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Great Learning

The Great Learning (大學, D Xu) is the first of the Four books which were selected by Zhu Xi in the Song Dynasty as a foundational introduction to Confucianism. It was originally one chapter in Li Ji (the Classic of Rites).

The book consists of a short main text, attributed to Confucius and nine commentaries chapters by Zhengzi, one of Confucius' disciples. It's importance is illustrated by Zhengzi's foreward that this is the gateway of learning.

Some of the terms within the text form an important part of both classical and modern Chinese political discourse. For example, the concept of world peace has been the stated goal of Chinese statecraft from the Zhou dynasty to the Kuomintang to the Communist Party of China. Another term used in the text qing-ming which Legge translates as renovating the people is the name of the People First Party, one of the major parties in the Republic of China on Taiwan.

The main text reads

The Way (dao) of the great learning involves manifesting virtue, renovating the people, and abiding by the highest good. (...)

The ancients who wished to illustrate illustrious virtue throughout the kingdom, first ordered well their own States.
Wishing to order well their States, they first regulated their families.
Wishing to regulate their families, they first cultivated their persons.
Wishing to cultivate their persons, they first rectified their hearts.
Wishing to rectify their hearts, they first sought to be sincere in their thoughts.
Wishing to be sincere in their thoughts, they first extended to the utmost their knowledge.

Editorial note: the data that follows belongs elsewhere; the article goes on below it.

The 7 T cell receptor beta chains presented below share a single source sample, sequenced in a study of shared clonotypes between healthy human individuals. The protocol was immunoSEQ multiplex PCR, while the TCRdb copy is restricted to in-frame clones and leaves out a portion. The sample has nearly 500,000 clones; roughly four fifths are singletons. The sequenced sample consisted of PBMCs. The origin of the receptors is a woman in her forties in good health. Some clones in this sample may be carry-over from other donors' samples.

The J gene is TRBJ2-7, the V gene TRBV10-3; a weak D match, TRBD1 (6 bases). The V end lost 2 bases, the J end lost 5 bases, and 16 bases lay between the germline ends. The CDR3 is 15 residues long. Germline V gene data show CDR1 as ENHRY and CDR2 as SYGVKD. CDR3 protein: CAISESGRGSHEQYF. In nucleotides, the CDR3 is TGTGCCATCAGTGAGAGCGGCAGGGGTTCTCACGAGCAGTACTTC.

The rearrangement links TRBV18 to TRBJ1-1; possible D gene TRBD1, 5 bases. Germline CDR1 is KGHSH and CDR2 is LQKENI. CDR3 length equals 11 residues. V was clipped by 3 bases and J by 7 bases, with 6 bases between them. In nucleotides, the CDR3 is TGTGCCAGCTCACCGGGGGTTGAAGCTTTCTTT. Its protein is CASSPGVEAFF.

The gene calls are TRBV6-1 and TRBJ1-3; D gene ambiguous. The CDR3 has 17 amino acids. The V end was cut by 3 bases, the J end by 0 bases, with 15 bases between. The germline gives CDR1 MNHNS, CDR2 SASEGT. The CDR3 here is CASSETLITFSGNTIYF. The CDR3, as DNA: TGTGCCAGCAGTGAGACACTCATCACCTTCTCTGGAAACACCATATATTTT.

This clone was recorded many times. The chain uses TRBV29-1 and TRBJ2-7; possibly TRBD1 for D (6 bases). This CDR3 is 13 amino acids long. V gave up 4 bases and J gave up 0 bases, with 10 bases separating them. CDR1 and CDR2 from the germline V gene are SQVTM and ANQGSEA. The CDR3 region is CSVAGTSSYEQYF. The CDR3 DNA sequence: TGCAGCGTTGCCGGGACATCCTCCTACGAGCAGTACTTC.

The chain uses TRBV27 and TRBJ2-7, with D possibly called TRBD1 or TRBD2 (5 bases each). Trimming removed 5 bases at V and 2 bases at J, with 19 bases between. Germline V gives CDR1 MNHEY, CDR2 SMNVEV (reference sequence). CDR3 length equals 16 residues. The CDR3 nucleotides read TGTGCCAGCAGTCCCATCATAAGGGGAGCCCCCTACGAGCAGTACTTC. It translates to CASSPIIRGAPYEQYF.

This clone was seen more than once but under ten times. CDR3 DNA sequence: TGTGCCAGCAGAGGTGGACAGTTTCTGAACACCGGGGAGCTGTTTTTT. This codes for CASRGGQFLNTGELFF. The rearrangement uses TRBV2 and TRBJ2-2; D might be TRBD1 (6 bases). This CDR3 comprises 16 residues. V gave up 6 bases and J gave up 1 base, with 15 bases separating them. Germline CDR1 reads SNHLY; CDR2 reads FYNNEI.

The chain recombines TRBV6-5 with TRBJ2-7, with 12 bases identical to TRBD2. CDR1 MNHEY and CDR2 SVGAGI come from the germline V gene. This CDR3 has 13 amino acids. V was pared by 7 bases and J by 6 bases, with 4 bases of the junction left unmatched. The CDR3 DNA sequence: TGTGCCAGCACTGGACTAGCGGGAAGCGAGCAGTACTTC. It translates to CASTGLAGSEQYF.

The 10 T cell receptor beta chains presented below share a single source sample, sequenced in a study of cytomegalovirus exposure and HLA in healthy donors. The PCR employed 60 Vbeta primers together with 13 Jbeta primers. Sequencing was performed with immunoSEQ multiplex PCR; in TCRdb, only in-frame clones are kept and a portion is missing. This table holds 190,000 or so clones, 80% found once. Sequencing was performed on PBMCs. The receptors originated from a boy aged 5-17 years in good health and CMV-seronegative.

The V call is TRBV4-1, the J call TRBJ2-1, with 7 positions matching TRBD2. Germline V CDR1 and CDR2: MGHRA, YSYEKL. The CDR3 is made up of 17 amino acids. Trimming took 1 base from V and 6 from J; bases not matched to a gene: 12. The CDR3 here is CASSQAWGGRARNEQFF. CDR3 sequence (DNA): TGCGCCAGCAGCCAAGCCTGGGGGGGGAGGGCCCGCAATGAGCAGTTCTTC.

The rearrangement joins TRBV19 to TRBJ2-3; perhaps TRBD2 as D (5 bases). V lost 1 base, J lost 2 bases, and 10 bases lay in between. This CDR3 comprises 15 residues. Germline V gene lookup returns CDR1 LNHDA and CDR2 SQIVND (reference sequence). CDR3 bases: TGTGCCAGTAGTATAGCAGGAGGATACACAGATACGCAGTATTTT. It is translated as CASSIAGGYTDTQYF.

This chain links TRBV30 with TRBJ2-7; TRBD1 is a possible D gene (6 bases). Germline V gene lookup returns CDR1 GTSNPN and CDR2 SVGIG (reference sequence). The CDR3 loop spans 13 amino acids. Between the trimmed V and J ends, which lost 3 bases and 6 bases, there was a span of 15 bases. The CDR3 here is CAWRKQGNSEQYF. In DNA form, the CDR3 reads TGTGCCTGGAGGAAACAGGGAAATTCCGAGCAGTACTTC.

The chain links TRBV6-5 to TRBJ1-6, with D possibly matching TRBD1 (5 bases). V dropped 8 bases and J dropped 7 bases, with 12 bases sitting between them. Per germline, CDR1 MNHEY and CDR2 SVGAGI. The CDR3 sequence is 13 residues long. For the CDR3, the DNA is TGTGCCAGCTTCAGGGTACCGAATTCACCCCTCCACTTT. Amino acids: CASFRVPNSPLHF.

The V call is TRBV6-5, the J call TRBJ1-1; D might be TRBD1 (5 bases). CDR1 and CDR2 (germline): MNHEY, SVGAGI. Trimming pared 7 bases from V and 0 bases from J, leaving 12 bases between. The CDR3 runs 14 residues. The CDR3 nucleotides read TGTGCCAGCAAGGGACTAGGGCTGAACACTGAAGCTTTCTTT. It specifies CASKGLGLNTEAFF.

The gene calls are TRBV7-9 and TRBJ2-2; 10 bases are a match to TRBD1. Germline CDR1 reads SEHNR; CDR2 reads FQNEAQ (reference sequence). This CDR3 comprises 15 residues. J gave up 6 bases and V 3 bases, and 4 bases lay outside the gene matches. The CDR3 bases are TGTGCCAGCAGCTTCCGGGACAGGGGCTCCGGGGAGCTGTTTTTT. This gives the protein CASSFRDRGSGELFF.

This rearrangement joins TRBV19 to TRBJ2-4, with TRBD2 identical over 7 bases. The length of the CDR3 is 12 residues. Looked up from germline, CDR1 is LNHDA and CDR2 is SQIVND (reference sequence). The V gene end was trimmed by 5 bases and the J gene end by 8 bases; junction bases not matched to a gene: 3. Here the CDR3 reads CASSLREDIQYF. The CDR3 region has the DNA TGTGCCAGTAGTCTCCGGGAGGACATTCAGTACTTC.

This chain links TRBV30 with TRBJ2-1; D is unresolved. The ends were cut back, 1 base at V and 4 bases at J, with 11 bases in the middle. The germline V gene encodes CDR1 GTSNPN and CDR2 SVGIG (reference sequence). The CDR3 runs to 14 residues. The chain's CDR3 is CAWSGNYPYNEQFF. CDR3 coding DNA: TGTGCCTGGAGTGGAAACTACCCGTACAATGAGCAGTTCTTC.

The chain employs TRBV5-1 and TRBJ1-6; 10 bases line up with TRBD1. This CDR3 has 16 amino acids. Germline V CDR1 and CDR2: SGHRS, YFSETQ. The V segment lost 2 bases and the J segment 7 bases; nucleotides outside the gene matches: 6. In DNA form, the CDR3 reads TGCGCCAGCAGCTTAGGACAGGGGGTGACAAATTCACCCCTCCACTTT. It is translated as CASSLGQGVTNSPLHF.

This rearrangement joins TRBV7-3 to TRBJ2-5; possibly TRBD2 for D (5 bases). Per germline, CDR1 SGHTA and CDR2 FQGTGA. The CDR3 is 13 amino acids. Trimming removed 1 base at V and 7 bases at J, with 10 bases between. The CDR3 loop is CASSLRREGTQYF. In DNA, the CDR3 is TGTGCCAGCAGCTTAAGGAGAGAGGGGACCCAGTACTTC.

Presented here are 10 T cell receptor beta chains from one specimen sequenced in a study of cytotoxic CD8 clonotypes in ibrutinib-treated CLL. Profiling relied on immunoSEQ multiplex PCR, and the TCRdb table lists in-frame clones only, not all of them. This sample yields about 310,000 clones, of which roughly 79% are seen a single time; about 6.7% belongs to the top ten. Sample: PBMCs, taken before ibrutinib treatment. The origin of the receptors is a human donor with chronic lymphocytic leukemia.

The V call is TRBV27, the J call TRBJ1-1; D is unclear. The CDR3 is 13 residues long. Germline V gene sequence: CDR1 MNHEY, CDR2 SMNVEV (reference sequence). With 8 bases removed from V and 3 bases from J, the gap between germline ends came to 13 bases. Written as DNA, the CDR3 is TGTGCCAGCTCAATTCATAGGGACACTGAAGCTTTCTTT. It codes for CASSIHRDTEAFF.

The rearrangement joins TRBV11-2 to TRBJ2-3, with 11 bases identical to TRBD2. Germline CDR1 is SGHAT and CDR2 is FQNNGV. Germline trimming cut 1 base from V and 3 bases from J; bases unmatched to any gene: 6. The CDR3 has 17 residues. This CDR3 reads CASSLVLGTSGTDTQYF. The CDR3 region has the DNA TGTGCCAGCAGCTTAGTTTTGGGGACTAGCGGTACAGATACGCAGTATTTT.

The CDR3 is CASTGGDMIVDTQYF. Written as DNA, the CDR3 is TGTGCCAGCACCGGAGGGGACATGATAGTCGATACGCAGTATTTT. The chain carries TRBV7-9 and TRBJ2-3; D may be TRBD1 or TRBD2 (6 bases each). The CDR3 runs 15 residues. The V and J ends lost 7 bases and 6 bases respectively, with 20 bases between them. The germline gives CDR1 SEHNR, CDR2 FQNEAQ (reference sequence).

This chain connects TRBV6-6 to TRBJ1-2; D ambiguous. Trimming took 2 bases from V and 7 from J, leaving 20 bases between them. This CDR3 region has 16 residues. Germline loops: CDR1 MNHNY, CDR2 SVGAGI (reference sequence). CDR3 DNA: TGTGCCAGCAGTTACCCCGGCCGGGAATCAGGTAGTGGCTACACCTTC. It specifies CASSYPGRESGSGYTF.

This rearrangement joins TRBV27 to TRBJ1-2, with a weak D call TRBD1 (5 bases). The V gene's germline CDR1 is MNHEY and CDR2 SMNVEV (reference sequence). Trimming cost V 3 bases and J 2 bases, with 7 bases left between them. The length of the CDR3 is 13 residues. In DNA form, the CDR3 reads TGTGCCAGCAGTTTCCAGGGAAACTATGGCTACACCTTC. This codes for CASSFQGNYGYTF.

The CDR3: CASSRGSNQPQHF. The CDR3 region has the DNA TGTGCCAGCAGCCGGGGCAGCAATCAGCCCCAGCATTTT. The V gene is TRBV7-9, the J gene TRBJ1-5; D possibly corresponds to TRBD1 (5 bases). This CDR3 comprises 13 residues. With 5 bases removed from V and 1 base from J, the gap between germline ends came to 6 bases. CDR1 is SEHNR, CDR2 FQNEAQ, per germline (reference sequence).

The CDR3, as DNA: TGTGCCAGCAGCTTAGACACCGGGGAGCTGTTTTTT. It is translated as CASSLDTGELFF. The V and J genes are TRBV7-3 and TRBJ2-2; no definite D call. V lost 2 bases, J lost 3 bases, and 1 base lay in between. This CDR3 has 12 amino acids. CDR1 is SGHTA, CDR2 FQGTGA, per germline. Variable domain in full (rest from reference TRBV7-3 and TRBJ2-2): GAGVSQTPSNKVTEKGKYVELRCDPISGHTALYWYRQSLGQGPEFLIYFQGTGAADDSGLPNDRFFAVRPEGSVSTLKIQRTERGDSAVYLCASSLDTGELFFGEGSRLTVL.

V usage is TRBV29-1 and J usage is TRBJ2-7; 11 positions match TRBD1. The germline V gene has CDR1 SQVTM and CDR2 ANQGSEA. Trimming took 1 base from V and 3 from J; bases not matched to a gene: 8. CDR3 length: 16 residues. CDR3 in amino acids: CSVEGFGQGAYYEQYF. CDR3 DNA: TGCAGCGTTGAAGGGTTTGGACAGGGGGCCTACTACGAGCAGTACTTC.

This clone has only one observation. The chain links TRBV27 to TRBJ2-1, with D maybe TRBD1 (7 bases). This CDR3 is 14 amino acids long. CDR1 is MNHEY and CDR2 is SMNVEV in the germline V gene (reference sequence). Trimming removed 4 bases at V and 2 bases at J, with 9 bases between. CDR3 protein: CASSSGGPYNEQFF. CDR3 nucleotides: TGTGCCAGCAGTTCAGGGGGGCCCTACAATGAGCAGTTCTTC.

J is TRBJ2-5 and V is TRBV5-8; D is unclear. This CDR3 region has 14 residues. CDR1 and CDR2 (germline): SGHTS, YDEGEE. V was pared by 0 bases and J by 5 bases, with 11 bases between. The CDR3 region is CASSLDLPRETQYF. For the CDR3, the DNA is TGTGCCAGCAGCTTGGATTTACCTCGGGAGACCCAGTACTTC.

Such extension of knowledge lay in the investigation of things.

Things being investigated, knowledge became complete.
Their knowledge being complete, their thoughts were sincere.
Their thoughts being sincere, their hearts were then rectified.
Their hearts being rectified, their persons were cultivated.
Their persons being cultivated, their families were regulated.
Their families being regulated, their States were rightly governed.
Their States being rightly governed, the entire world was at peace.

From the Son of Heaven down to the mass of the people, all must consider the cultivation of the person the root of everything besides. (...)

The Great Learning is significant because it expresses many themes of Chinese philosophy and political thinking has therefore been extremely influential both in classical and modern Chinese thought.

Government, self cultivation and investigation of things are linked. It links together invididual action in the form of self-cultivation with higher goals such as ultimate world peace as well as linking together the spiritual and the material. In edition, by defining the path of learning (dao) in governmental and social terms, the Great Learning both links the spiritual with the practical, and creates a vision of dao that is radically different than that presented by daoism. In particular, the Great Learning sets Confucianism as being this-worldly rather than other-worldly. Finally, the Great Learning also creates a conservative politics discourse. Instead of basing its authority on an external deity, the Great Learning bases its authority on the practices of ancient kings.

The text also sets up a number of controversies that have underlain Chinese philosophy and political thinking. For example, one major controversy has been to define exactly the investigation of things. What things are to be investigated and how has been one of the crucial issues of Chinese philosophy.